Fasting before and during exposure to invasive food-borne bacteria protects mice from developing a full-blown gastrointestinal infection, in part through the actions of the gut microbiome, according to new research led by University of British Columbia scientists.
“Most animals, including humans, lose their appetites when sick,” said Dr. Bruce Vallance, a researcher in the Department of Pediatrics at BC Children’s Hospital, the University of British Columbia, and his colleagues.
“Whether this sickness behavior has evolved as a protective mechanism is unclear.”
“In addition, fasting therapies have become popular in recent years and show promise for treating chronic inflammatory diseases, but it is uncertain whether fasting-induced immunosuppression could leave an already fasted host more vulnerable to infection than a fed host.”
“To test this, we fasted mice and orally infected them with the invasive bacterium Salmonella enterica serovar Typhimurium.”
In the study, mice were fasted for 48 hours before and during Salmonella enterica infection.
Fasting decreased the signs of bacterial infection compared to fed mice, including nearly eliminating all intestinal tissue damage and inflammation.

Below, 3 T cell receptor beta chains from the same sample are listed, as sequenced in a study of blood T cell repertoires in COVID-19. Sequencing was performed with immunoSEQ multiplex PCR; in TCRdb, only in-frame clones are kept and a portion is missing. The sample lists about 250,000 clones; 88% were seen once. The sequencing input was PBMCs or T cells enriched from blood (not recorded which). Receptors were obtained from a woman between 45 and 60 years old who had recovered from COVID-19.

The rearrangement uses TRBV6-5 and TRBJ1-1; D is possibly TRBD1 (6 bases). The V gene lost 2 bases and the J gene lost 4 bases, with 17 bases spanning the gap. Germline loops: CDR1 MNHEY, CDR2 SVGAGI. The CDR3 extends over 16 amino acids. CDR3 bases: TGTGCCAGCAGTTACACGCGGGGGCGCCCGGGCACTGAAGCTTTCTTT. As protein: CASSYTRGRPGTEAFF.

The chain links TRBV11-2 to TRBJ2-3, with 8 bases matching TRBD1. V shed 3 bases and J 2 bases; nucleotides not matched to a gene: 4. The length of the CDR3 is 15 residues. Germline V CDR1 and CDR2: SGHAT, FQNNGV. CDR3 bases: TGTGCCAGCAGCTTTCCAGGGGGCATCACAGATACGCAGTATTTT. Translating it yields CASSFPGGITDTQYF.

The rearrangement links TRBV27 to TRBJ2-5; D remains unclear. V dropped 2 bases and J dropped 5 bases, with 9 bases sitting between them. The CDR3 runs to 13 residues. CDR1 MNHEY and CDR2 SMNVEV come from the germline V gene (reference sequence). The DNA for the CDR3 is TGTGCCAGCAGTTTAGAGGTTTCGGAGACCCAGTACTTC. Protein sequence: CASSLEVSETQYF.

When fasted animals were re-fed for a day after their fast, there was a dramatic increase in Salmonella enterica numbers and invasion into the intestinal walls, although the associated inflammation was still attenuated compared to normal.
The results did not hold true when mice were exposed to Salmonella enterica intravenously instead of orally, and analyses of the microbiomes of mice showed significant changes associated with fasting and protection against infection.
Moreover, fasting did not fully protect germ-free mice — bred to lack a normal microbiome — from Salmonella enterica, suggesting that some of the protection was due to fasting’s effect on the microbiome.
Experiments using Campylobacter jejuni bacteria confirmed that the effect of fasting was not limited to Salmonella enterica, with similar results seen.
“These data suggest that therapeutic fasting or calorie restriction has the potential to beneficially modulate infectious and potentially non-infectious gastrointestinal diseases,” the researchers said.
“Our research highlights the important role that food plays in regulating interactions between the host, enteric pathogens and the gut microbiome.”
“When food is limited, the microbiome appears to sequester the nutrients that remain, preventing pathogens from acquiring the energy they need to infect the host.”
“While more research is needed, fasting or otherwise adjusting food intake could be exploited therapeutically to modulate infectious diseases in the future.”